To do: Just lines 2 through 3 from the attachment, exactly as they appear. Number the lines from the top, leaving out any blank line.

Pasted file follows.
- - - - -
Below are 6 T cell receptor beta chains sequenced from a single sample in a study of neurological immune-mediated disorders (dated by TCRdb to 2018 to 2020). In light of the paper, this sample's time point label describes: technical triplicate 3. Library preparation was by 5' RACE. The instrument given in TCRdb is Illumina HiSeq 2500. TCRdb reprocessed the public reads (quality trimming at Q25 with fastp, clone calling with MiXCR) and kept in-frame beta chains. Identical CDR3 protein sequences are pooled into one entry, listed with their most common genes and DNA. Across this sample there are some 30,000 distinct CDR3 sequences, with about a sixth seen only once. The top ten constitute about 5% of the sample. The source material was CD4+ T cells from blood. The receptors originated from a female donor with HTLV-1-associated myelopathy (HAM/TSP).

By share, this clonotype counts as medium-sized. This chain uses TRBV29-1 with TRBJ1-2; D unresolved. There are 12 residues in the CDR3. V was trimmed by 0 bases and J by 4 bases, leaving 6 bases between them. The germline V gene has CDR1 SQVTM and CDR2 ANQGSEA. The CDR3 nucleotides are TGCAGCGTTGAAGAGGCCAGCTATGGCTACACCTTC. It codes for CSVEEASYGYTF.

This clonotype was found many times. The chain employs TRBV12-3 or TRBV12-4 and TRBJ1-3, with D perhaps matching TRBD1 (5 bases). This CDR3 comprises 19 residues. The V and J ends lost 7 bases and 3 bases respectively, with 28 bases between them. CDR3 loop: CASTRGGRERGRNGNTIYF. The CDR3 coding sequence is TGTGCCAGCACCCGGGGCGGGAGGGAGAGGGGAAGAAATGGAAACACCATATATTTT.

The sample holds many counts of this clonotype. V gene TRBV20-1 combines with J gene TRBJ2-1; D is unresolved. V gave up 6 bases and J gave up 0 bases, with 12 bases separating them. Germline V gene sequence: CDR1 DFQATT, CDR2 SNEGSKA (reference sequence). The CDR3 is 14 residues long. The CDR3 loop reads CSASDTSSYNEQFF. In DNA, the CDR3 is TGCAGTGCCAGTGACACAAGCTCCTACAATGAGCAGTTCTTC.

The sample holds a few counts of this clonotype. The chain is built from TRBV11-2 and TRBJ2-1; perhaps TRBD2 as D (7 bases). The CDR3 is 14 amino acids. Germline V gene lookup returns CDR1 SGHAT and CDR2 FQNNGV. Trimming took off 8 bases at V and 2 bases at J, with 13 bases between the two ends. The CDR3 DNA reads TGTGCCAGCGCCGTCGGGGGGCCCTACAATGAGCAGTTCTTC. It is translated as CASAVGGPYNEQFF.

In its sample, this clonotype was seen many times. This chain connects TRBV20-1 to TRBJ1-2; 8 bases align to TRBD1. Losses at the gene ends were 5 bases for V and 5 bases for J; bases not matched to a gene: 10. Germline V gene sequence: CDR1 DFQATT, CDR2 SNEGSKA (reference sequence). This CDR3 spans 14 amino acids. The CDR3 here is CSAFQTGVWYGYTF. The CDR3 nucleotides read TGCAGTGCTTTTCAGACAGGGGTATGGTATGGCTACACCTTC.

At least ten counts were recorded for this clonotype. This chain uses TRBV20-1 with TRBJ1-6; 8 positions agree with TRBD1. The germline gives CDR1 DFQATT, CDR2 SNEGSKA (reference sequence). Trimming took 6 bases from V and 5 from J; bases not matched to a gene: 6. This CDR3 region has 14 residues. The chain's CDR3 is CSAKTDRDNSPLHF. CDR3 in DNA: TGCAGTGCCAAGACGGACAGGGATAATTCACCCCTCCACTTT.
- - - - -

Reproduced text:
By share, this clonotype counts as medium-sized. This chain uses TRBV29-1 with TRBJ1-2; D unresolved. There are 12 residues in the CDR3. V was trimmed by 0 bases and J by 4 bases, leaving 6 bases between them. The germline V gene has CDR1 SQVTM and CDR2 ANQGSEA. The CDR3 nucleotides are TGCAGCGTTGAAGAGGCCAGCTATGGCTACACCTTC. It codes for CSVEEASYGYTF.

This clonotype was found many times. The chain employs TRBV12-3 or TRBV12-4 and TRBJ1-3, with D perhaps matching TRBD1 (5 bases). This CDR3 comprises 19 residues. The V and J ends lost 7 bases and 3 bases respectively, with 28 bases between them. CDR3 loop: CASTRGGRERGRNGNTIYF. The CDR3 coding sequence is TGTGCCAGCACCCGGGGCGGGAGGGAGAGGGGAAGAAATGGAAACACCATATATTTT.